"Moving from a set of mechanical controls, such as dials, sliders, and buttons, to a graphical touchscreen is often a developer's dream come true. The developer is no longer limited to a fixed family of settings limited by the number of dials on the front panel.
Menus allow infinite user-configurable options. Scrolling means that you can provide endless lists of data. The GUI provides a window into the internals of the device that was previously unthinkable.
Many designers get carried away with the new toy and foist upon users far more complexity and data than they want or need. Making some of the controls mechanical rather than graphical can have major usability advantages, which we will explore in this article.
While a GUI has many advantages over custom displays, it's important to note a couple of the disadvantages. A GUI allows a number of different controls on the screen, but they all have the same tactile feel when making an input. If the input is via a touchscreen, they all feel flat. If the input is via a trackball, the same roll-and-click motions are used to manipulate any of them. It's possible to build some tactile feedback into a touchscreen, but it's limited.
In contrast, a throttle controlling the speed of an aircraft will be physically larger and have a heavier feel than the volume dial for the aircraft radio. These differences communicate the significance of the action to the user. Imagine trying to drive your car with a mouse and screen as the only inputs and you'll get an idea of how the feeling of control can be lost. The car is quite an extreme example. In a car, it's important to be able to perform one action with each hand at the same time, such as steering and changing gears.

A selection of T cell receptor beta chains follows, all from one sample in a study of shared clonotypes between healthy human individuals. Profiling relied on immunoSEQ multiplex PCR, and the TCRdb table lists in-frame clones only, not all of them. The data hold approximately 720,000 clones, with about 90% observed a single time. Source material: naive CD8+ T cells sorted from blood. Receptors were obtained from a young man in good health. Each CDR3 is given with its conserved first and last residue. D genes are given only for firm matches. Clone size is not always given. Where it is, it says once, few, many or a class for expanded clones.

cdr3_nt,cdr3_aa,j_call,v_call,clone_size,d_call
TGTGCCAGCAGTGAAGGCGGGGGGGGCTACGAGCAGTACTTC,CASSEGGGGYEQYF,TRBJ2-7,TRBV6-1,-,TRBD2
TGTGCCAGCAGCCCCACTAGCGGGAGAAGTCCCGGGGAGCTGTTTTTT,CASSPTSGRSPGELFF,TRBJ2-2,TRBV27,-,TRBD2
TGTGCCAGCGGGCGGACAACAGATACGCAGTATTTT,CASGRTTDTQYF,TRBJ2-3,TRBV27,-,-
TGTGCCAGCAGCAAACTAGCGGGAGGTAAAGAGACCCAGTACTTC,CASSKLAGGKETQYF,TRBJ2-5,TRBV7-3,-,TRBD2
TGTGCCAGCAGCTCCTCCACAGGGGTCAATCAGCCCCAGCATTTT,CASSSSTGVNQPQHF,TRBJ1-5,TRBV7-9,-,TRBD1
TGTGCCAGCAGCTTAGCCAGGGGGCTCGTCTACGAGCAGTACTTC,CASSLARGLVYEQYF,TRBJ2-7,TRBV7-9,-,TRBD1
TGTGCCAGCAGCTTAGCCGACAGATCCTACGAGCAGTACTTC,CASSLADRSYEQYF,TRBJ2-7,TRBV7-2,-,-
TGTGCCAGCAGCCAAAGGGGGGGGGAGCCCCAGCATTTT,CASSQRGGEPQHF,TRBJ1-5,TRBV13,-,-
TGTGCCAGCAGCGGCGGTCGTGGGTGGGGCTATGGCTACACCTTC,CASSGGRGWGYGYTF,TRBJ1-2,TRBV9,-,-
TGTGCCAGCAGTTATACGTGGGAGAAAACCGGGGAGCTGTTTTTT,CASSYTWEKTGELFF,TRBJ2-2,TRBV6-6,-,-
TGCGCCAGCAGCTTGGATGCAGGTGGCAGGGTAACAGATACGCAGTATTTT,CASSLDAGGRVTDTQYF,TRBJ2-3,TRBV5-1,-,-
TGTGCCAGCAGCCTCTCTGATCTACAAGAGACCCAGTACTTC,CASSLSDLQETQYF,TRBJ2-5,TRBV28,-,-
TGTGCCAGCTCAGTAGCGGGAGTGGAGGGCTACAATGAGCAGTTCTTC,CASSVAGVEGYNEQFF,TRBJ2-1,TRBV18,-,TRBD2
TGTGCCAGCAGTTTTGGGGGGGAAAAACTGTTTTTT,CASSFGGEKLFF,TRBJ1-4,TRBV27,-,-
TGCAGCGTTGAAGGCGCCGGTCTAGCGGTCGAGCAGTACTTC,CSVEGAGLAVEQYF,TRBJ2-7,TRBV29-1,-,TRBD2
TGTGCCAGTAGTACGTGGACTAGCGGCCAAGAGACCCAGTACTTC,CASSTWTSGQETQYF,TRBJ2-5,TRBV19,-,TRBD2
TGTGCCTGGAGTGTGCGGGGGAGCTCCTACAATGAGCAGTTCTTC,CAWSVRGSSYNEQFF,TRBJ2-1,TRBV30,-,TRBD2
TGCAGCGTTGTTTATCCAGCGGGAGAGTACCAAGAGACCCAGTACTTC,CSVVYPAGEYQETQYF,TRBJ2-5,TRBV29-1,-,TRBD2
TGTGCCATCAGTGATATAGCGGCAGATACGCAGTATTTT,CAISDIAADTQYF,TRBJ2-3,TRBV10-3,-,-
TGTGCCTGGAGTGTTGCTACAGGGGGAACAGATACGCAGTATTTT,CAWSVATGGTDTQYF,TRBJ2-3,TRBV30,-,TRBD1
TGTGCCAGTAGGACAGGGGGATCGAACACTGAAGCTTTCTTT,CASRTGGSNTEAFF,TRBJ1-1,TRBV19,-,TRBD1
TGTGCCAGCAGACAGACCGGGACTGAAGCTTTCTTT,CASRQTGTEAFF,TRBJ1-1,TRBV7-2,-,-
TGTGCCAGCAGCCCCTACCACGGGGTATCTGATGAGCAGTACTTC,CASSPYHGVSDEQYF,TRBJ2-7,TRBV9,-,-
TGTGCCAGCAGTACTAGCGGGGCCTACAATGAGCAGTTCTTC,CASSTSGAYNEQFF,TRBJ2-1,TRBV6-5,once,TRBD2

Operating two controls simultaneously on a single GUI is generally not possible. Even when the technical challenges are overcome with hardware capable of interpreting multiple touches, you still face the trickier problem that if two independent controls are on the screen, you're likely to cover information with your hand while performing one action, but that information needs to be visible to perform the second action.
The iPhone allows multiple touches, but they're generally connected to the same action--for example two fingers are used to shrink a single picture. The gesture is multitouch, but it's still a single gesture.
Custom controls can be laid out in positions that fit with the function performed. If there is an eject button on a DVD, it's intuitive to place it beside the slot through which the disk will emerge. If a GUI is the only means of controlling the device, all controls must appear on that display, which means that those controls are further from the related hardware.
Another disadvantage of the GUI is that space doesn't generally permit the important controls to be permanently visible. This may not be acceptable if the device is used in a situation where the user needs emergency access to certain controls, or where some monitored information must always be visible.
Custom controls can scale the user's action or exaggerate the process being controlled. A bigger steering wheel allows a driver finer control over the angle of the front wheels. The da Vinci surgical robot enables the surgeon to move his hand several centimeters to control the robot, which only moves several millimeters, allowing the surgeon a level of control that he could not achieve if he were holding the scalpel himself." (Continued via Embedded.com, Niall Murphy) [Usability Resources]